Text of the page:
We traveled a half hour by boat to the fishing village of Preskel. These people live in small, rounded huts that amazingly survive every storm and hurricane. Our staff in the Mole has been working with this village for a couple of years. They provided donkeys for them to help get to the water supply. Before it took three hours to walk to get a five-gallon bucket of water.
On Tuesday our vision team left from a grass airstrip on a plane from Mission Aviation Fellowship. They went to Port-au-Prince and caught their flights to the states. I loaded up in a truck with our staff back to St. Louis du Nord. We had three flat tires in one hour, spent two and a-half-hours on the side of the road and after nine hours we arrived back at the mission. It is a trip of 48 miles.
I am excited to see what God has in store over the next few days. I will be working with staff doing various projects to get ready for our surgery teams that come in on Saturday. Our surgery teams will do many different surgeries to help the people of Northwest Haiti.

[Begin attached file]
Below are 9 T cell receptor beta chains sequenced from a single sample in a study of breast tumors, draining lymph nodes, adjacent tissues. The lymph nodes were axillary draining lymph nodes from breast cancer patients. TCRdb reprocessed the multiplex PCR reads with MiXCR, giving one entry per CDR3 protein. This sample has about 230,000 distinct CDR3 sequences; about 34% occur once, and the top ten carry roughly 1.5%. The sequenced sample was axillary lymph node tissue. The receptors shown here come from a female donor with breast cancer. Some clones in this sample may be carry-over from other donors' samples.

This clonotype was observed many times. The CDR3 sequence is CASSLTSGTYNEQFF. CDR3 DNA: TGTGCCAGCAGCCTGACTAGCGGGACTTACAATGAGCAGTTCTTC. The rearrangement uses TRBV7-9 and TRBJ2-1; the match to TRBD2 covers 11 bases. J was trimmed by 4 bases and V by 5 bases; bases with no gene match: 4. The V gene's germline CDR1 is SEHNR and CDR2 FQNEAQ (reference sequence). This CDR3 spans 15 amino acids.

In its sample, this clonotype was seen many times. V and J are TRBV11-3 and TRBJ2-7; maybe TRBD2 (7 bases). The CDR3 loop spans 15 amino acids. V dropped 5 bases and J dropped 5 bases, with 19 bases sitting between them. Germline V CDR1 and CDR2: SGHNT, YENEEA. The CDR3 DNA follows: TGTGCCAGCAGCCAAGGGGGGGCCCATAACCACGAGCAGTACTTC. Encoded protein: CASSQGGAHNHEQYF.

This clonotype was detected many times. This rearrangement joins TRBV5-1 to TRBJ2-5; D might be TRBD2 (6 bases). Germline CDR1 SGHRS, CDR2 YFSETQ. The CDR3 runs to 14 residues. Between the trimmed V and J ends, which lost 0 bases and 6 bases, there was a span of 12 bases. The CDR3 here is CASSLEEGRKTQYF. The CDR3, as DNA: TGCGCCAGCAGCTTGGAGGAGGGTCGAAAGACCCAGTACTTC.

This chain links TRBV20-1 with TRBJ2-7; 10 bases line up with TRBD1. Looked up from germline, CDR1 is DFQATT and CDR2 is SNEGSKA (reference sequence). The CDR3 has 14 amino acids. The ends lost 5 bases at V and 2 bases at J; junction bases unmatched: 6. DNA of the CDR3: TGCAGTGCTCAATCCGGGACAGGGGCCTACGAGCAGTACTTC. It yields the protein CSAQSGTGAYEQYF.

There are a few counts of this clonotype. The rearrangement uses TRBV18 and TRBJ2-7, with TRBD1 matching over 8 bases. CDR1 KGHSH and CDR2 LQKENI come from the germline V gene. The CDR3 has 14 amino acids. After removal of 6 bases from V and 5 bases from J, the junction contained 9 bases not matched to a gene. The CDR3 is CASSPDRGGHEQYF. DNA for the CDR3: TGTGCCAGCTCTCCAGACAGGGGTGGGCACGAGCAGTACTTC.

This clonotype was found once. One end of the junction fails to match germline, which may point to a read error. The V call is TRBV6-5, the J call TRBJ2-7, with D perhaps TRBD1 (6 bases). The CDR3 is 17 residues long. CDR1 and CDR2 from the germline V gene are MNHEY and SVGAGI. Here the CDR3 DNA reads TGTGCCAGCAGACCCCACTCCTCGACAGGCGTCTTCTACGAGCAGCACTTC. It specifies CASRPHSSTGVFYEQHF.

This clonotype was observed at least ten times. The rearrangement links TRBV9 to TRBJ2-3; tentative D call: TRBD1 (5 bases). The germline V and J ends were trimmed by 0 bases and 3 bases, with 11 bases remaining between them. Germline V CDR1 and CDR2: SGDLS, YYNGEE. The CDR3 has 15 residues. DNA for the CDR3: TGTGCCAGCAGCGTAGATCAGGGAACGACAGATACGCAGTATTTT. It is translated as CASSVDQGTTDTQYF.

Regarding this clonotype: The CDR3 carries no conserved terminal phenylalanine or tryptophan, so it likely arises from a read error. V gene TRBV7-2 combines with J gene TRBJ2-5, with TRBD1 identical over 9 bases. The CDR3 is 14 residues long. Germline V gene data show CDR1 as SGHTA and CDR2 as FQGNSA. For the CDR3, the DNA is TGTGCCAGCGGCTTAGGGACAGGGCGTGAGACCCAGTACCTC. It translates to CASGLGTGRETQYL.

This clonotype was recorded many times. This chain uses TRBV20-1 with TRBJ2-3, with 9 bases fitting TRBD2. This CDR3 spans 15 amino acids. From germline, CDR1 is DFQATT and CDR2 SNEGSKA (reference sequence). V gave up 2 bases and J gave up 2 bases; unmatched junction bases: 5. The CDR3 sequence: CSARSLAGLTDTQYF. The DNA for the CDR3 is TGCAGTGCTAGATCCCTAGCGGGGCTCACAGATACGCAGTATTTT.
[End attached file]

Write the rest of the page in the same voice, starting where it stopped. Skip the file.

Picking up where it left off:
Thank you so much for your prayers and financial support. You allow us to do what we do for the Kingdom of God. Please pray for Alana and the kids while I am away. Alana does so much and is so supportive of all that I do. God has truly blessed me with an amazing family.
Yours for His Purpose,
Yesterday as we were driving from St. Louis du Nord to Mole St. Nicolas in Haiti, a friend of mine and I were talking about the choices we make in life. I was telling him of our transition, almost one year ago, from pastoring a local church to working on staff at Northwest Haiti Christian Mission. I explained how on so many levels what we were doing did not make sense. His response was to quote an author he read who made the following statement:
“As a Christian, if your life makes sense to your neighbors, you are not doing it right.”
There are moments in the last week where I am not even sure my life has made sense to me. I came into Haiti last week to minister and serve for the next five weeks. I love this place, these people, our staff and all the adventures I have in Haiti. Occasionally I find myself wondering if I am making an impact or I am just going through motions.